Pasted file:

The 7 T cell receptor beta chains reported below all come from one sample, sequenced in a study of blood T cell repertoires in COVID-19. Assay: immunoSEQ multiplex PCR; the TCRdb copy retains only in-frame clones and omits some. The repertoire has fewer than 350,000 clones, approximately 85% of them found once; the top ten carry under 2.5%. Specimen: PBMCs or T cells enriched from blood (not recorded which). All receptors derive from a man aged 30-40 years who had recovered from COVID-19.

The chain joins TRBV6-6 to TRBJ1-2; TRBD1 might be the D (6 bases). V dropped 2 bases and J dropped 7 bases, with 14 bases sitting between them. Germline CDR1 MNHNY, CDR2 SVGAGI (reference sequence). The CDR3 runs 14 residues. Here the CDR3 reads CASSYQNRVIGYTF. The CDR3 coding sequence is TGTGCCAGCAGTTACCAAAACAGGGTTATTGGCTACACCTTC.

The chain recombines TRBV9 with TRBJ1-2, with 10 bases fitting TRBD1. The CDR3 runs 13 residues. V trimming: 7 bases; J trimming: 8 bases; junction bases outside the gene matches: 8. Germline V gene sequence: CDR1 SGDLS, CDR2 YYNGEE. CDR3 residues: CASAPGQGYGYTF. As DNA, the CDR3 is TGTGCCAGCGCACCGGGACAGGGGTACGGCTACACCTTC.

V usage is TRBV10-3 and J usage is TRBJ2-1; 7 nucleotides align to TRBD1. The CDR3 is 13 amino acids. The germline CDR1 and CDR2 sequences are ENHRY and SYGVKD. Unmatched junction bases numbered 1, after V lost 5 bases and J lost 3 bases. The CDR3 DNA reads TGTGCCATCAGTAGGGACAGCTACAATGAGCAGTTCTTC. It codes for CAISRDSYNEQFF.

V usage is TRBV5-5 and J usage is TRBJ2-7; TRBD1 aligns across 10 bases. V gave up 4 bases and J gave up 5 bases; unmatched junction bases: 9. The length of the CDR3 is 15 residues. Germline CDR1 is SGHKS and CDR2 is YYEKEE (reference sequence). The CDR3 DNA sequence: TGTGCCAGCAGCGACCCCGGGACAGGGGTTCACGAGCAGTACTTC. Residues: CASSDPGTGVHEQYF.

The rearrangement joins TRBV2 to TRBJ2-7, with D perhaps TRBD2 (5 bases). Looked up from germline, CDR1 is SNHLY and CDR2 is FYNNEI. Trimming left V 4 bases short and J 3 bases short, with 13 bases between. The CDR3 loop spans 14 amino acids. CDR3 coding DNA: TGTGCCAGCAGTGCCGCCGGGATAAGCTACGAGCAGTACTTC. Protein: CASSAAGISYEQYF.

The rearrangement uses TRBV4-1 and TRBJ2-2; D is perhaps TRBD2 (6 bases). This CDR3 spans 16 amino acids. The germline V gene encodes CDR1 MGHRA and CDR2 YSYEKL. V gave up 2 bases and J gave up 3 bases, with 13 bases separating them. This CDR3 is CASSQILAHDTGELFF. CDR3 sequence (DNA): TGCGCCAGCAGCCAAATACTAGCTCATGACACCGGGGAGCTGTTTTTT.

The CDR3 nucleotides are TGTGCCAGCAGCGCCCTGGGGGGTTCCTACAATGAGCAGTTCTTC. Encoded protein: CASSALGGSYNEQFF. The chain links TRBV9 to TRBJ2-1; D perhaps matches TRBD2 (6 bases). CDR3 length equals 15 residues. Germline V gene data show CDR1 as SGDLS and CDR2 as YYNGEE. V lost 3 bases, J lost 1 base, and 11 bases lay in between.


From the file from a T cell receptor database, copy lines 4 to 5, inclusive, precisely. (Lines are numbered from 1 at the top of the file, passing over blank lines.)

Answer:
V usage is TRBV10-3 and J usage is TRBJ2-1; 7 nucleotides align to TRBD1. The CDR3 is 13 amino acids. The germline CDR1 and CDR2 sequences are ENHRY and SYGVKD. Unmatched junction bases numbered 1, after V lost 5 bases and J lost 3 bases. The CDR3 DNA reads TGTGCCATCAGTAGGGACAGCTACAATGAGCAGTTCTTC. It codes for CAISRDSYNEQFF.

V usage is TRBV5-5 and J usage is TRBJ2-7; TRBD1 aligns across 10 bases. V gave up 4 bases and J gave up 5 bases; unmatched junction bases: 9. The length of the CDR3 is 15 residues. Germline CDR1 is SGHKS and CDR2 is YYEKEE (reference sequence). The CDR3 DNA sequence: TGTGCCAGCAGCGACCCCGGGACAGGGGTTCACGAGCAGTACTTC. Residues: CASSDPGTGVHEQYF.